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Just in Time for Halloween, Mummies Found in Egypt

Popular scary movies might show mummies as ancient monsters from Egypt, but in reality, mummification was just the lavish way the wealthy wanted to be preserved.

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Just in time for Halloween, archaeologists in Egypt found 30 coffins with perfectly preserved mummies inside. The mummies were so well sealed, the intricate inscriptions were visible. Egyptian Antiquities Minister Khaled El-Enany said it’s “the first large human coffin ever discovered since the end of the 19th century.” The remains date back to tenth century BCE and the 22nd Pharaonic dynasty.

The mummies were buried double-stacked and included 23 adult males, five adult females, and two children. Researchers were able to identify the genders by the carvings on the coffins, said Mostafa Waziri, secretary general of the Supreme Council of Antiquities. If the coffin was carved to show open hands, the person inside was a female, while those with hands balled into fists contained males.

According to the Egypt Antiquities Ministry, this find has been “one of the largest and most important discoveries.” The coffins will be moved to the Grand Egyptian Museum, which is scheduled to be built near the Giza Pyramids in Cairo next month. El-Enany said the department will be doing more excavations, including tombs which date back to Middle, New Kingdom, and Late Periods (1994 BCE to 332 BCE).

Becoming a Mummy

Unlike some popular scary movies, people were not usually mummified as a punishment or for fear they might return and extract revenge. In fact, only pharaohs, nobility, and the rich were able to afford the high price. The process took about 70 days to complete, involving many steps and several people to work on each mummy.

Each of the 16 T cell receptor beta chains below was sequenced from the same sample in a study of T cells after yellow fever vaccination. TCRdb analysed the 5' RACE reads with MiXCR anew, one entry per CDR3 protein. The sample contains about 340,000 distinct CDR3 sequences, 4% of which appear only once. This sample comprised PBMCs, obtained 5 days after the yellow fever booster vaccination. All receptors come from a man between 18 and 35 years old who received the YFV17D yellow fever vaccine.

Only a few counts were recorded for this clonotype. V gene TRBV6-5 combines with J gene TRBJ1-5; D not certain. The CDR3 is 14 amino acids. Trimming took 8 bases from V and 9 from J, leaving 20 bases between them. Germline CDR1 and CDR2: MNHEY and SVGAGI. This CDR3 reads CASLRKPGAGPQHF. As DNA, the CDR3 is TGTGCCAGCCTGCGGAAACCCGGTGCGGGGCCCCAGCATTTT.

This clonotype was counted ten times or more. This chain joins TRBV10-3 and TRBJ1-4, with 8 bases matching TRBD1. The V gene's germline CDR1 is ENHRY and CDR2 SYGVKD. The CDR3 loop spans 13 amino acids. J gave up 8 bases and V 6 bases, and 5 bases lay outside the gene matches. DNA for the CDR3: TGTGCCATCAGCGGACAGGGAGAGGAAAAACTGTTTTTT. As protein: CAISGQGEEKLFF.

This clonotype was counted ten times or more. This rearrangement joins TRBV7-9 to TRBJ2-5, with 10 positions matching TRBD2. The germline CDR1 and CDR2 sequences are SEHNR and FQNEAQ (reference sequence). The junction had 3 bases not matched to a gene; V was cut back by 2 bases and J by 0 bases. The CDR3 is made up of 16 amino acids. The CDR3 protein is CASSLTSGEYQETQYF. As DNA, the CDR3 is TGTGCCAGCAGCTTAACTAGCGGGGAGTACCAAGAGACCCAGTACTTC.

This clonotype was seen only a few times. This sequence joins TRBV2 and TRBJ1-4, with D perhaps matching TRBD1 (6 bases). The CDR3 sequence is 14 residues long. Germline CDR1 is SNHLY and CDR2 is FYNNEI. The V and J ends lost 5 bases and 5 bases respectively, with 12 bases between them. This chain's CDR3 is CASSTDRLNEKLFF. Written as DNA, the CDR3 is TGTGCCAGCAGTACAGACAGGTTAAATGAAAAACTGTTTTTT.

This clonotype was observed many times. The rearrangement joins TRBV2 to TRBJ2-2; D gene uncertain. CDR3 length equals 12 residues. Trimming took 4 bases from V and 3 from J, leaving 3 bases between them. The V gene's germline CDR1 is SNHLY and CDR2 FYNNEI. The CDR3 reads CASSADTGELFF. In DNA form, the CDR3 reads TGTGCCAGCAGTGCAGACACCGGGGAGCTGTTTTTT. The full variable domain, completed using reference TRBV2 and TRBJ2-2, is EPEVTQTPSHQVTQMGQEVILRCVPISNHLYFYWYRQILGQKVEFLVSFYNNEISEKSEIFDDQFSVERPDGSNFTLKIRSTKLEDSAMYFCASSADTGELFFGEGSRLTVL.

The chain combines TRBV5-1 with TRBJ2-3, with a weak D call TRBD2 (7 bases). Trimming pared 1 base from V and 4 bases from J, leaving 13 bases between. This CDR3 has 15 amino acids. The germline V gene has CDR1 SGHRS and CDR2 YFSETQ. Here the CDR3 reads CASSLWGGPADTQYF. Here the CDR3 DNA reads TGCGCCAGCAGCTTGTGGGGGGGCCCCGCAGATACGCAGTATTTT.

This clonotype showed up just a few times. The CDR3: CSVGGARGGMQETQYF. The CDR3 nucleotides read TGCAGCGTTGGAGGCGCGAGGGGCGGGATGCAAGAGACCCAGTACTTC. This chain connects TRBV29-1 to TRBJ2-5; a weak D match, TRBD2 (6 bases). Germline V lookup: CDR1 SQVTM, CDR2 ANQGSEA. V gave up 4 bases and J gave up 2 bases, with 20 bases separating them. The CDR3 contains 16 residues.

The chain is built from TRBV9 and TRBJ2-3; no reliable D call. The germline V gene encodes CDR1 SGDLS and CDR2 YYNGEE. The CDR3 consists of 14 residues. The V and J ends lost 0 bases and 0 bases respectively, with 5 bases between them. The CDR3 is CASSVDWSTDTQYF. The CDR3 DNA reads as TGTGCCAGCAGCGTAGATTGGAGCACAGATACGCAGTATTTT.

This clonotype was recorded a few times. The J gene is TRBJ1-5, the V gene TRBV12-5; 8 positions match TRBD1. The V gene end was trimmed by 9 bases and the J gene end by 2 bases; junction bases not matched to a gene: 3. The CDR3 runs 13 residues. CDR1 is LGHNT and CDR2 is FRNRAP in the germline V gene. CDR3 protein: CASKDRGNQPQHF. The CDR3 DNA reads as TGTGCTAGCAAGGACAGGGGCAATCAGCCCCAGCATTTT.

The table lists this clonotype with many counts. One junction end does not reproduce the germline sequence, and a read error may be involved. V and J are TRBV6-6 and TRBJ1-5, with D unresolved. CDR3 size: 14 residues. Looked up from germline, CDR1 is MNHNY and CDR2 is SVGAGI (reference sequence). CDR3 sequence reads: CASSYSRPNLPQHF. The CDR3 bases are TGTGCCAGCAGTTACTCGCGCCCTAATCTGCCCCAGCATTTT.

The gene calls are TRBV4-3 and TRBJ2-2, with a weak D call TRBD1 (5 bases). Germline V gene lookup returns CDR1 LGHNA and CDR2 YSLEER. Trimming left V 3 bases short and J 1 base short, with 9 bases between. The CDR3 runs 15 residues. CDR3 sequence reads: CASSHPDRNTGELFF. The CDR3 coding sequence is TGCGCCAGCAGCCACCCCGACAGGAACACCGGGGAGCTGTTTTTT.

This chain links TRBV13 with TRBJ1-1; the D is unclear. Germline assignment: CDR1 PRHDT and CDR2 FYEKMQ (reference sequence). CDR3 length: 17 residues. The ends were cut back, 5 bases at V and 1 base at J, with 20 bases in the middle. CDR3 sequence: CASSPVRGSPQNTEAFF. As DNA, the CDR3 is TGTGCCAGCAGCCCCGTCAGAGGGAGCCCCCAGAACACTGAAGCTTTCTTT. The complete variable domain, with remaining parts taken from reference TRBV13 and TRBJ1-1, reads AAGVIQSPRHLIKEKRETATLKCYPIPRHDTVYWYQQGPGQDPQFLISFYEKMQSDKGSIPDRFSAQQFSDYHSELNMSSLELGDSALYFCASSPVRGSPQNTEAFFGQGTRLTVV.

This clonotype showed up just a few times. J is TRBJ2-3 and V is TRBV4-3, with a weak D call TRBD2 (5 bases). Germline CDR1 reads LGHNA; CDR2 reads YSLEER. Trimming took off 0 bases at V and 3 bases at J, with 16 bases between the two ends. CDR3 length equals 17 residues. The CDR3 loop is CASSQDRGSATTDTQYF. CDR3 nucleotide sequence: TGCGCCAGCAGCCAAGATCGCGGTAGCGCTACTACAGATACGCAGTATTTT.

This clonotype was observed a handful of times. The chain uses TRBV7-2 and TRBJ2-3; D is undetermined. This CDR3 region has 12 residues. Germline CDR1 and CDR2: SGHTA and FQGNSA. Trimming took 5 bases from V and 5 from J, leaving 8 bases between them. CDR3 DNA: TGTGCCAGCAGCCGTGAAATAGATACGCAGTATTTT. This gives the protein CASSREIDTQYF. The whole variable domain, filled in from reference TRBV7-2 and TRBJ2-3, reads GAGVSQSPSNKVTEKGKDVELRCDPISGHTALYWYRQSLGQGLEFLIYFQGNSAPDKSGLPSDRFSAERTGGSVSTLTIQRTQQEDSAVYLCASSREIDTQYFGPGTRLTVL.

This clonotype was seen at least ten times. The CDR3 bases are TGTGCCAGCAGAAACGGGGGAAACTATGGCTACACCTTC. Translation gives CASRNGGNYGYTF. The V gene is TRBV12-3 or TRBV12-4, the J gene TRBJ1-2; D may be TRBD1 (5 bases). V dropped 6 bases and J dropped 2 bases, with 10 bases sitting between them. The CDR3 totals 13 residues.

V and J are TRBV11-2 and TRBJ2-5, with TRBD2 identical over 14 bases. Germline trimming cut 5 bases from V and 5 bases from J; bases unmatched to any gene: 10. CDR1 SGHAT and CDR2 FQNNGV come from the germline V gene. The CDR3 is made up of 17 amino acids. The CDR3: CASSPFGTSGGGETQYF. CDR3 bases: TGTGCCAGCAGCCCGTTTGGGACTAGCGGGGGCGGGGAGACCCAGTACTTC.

It is believed the earliest mummies from prehistoric times were not created on purpose. Egypt is a dry land without much rainfall and experts think the dry sand and air preserved bodies that had been buried in shallow pits in the sand.

However, when the ancient Egyptians did start practicing mummification, it was for the purpose of preserving the body and preparing a comfortable chamber to see the deceased off to the afterlife with everything they would need.

Priests and other experts would remove the internal organs and put them into special containers called canopic jars. These jars would later be buried with the mummies. Next, it was time to dry out the body. This was accomplished by covering the body with natron, a type of salt, and then placing more natron packets inside the body until all of the moisture was removed, then the packets were eliminated as well. Any sunken areas were filled out with linen and other materials. Sometimes false eyes were added.

The final step was wrapping the mummies in hundreds of yards of linen. The strips were wound around the body, wrapping each finger and toe separately. Priests would attach amulets while praying, and write magical words on the linen strips as a way to protect the person from harm. The mummy was then wrapped in the final cloth, also known as a shroud, and secured with more linen.

Hopefully, by the time the mummy was complete, his or her tomb had also been finished and customized. The tomb held the deceased’s personal affects that would be needed in the afterlife. These could include objects such as furniture, religious paintings, food, valuables, and clothes.

Kelli Ballard

National Correspondent at and Kelli Ballard is an author, editor, and publisher. Her writing interests span many genres including a former crime/government reporter, fiction novelist, and playwright. Originally a Central California girl, Kelli now resides in the Seattle area.

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